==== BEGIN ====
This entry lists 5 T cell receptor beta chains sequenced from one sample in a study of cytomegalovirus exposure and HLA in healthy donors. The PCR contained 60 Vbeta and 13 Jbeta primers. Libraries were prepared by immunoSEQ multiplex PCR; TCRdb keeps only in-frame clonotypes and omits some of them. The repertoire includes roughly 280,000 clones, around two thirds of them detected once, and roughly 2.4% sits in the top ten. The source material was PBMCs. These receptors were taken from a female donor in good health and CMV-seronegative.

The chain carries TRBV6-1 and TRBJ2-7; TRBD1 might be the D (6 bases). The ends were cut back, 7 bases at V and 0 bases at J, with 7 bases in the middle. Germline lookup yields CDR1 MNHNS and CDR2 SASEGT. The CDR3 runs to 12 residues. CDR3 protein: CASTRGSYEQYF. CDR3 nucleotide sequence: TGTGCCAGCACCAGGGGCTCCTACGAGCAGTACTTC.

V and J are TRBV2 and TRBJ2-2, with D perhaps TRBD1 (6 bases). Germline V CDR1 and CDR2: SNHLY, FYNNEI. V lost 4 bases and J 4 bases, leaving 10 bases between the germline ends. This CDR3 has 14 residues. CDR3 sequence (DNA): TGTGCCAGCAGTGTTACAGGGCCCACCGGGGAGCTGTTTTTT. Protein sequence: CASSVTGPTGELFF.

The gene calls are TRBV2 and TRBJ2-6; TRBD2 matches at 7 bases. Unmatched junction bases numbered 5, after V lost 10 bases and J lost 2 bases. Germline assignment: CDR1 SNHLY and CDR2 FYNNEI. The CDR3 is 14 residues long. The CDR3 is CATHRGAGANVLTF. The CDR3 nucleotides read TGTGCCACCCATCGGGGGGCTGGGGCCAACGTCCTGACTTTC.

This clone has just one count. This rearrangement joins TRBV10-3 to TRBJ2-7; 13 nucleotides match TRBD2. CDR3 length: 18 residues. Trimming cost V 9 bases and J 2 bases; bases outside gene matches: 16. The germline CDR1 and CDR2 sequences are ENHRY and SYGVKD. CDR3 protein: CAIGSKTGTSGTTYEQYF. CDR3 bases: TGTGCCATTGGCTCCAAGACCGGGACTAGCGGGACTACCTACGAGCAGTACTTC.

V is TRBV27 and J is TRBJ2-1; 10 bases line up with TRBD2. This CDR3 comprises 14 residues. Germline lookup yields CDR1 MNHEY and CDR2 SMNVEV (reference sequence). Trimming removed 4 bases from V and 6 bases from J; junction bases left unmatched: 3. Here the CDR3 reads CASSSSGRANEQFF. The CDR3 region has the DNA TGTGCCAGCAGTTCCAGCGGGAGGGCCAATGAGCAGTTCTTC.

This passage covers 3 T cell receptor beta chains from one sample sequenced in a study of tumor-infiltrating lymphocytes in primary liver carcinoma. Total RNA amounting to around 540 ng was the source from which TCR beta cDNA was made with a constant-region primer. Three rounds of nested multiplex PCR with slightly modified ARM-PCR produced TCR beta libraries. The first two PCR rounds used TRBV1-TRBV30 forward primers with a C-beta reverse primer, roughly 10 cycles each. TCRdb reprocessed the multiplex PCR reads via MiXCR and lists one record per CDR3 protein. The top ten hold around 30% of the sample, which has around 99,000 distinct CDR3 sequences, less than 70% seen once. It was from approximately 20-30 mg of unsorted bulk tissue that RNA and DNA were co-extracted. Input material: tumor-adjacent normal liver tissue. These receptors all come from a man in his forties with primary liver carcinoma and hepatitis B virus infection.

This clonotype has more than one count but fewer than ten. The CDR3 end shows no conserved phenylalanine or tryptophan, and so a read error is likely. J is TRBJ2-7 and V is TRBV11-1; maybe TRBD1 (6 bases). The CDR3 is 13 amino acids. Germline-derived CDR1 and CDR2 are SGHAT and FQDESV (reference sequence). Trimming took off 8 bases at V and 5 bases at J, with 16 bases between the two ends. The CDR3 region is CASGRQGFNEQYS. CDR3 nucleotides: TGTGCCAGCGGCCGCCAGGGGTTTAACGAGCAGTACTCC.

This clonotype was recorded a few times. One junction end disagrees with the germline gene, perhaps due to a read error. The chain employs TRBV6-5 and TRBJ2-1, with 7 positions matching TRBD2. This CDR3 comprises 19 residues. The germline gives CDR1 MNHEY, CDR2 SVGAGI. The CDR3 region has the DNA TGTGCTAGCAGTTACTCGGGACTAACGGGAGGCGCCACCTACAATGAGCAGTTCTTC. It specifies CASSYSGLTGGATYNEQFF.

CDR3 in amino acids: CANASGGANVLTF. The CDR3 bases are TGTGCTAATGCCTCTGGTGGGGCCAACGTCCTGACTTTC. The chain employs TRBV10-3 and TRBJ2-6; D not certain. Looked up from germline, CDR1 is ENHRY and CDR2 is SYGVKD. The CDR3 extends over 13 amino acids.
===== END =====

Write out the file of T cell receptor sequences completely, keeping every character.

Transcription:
This entry lists 5 T cell receptor beta chains sequenced from one sample in a study of cytomegalovirus exposure and HLA in healthy donors. The PCR contained 60 Vbeta and 13 Jbeta primers. Libraries were prepared by immunoSEQ multiplex PCR; TCRdb keeps only in-frame clonotypes and omits some of them. The repertoire includes roughly 280,000 clones, around two thirds of them detected once, and roughly 2.4% sits in the top ten. The source material was PBMCs. These receptors were taken from a female donor in good health and CMV-seronegative.

The chain carries TRBV6-1 and TRBJ2-7; TRBD1 might be the D (6 bases). The ends were cut back, 7 bases at V and 0 bases at J, with 7 bases in the middle. Germline lookup yields CDR1 MNHNS and CDR2 SASEGT. The CDR3 runs to 12 residues. CDR3 protein: CASTRGSYEQYF. CDR3 nucleotide sequence: TGTGCCAGCACCAGGGGCTCCTACGAGCAGTACTTC.

V and J are TRBV2 and TRBJ2-2, with D perhaps TRBD1 (6 bases). Germline V CDR1 and CDR2: SNHLY, FYNNEI. V lost 4 bases and J 4 bases, leaving 10 bases between the germline ends. This CDR3 has 14 residues. CDR3 sequence (DNA): TGTGCCAGCAGTGTTACAGGGCCCACCGGGGAGCTGTTTTTT. Protein sequence: CASSVTGPTGELFF.

The gene calls are TRBV2 and TRBJ2-6; TRBD2 matches at 7 bases. Unmatched junction bases numbered 5, after V lost 10 bases and J lost 2 bases. Germline assignment: CDR1 SNHLY and CDR2 FYNNEI. The CDR3 is 14 residues long. The CDR3 is CATHRGAGANVLTF. The CDR3 nucleotides read TGTGCCACCCATCGGGGGGCTGGGGCCAACGTCCTGACTTTC.

This clone has just one count. This rearrangement joins TRBV10-3 to TRBJ2-7; 13 nucleotides match TRBD2. CDR3 length: 18 residues. Trimming cost V 9 bases and J 2 bases; bases outside gene matches: 16. The germline CDR1 and CDR2 sequences are ENHRY and SYGVKD. CDR3 protein: CAIGSKTGTSGTTYEQYF. CDR3 bases: TGTGCCATTGGCTCCAAGACCGGGACTAGCGGGACTACCTACGAGCAGTACTTC.

V is TRBV27 and J is TRBJ2-1; 10 bases line up with TRBD2. This CDR3 comprises 14 residues. Germline lookup yields CDR1 MNHEY and CDR2 SMNVEV (reference sequence). Trimming removed 4 bases from V and 6 bases from J; junction bases left unmatched: 3. Here the CDR3 reads CASSSSGRANEQFF. The CDR3 region has the DNA TGTGCCAGCAGTTCCAGCGGGAGGGCCAATGAGCAGTTCTTC.

This passage covers 3 T cell receptor beta chains from one sample sequenced in a study of tumor-infiltrating lymphocytes in primary liver carcinoma. Total RNA amounting to around 540 ng was the source from which TCR beta cDNA was made with a constant-region primer. Three rounds of nested multiplex PCR with slightly modified ARM-PCR produced TCR beta libraries. The first two PCR rounds used TRBV1-TRBV30 forward primers with a C-beta reverse primer, roughly 10 cycles each. TCRdb reprocessed the multiplex PCR reads via MiXCR and lists one record per CDR3 protein. The top ten hold around 30% of the sample, which has around 99,000 distinct CDR3 sequences, less than 70% seen once. It was from approximately 20-30 mg of unsorted bulk tissue that RNA and DNA were co-extracted. Input material: tumor-adjacent normal liver tissue. These receptors all come from a man in his forties with primary liver carcinoma and hepatitis B virus infection.

This clonotype has more than one count but fewer than ten. The CDR3 end shows no conserved phenylalanine or tryptophan, and so a read error is likely. J is TRBJ2-7 and V is TRBV11-1; maybe TRBD1 (6 bases). The CDR3 is 13 amino acids. Germline-derived CDR1 and CDR2 are SGHAT and FQDESV (reference sequence). Trimming took off 8 bases at V and 5 bases at J, with 16 bases between the two ends. The CDR3 region is CASGRQGFNEQYS. CDR3 nucleotides: TGTGCCAGCGGCCGCCAGGGGTTTAACGAGCAGTACTCC.

This clonotype was recorded a few times. One junction end disagrees with the germline gene, perhaps due to a read error. The chain employs TRBV6-5 and TRBJ2-1, with 7 positions matching TRBD2. This CDR3 comprises 19 residues. The germline gives CDR1 MNHEY, CDR2 SVGAGI. The CDR3 region has the DNA TGTGCTAGCAGTTACTCGGGACTAACGGGAGGCGCCACCTACAATGAGCAGTTCTTC. It specifies CASSYSGLTGGATYNEQFF.

CDR3 in amino acids: CANASGGANVLTF. The CDR3 bases are TGTGCTAATGCCTCTGGTGGGGCCAACGTCCTGACTTTC. The chain employs TRBV10-3 and TRBJ2-6; D not certain. Looked up from germline, CDR1 is ENHRY and CDR2 is SYGVKD. The CDR3 extends over 13 amino acids.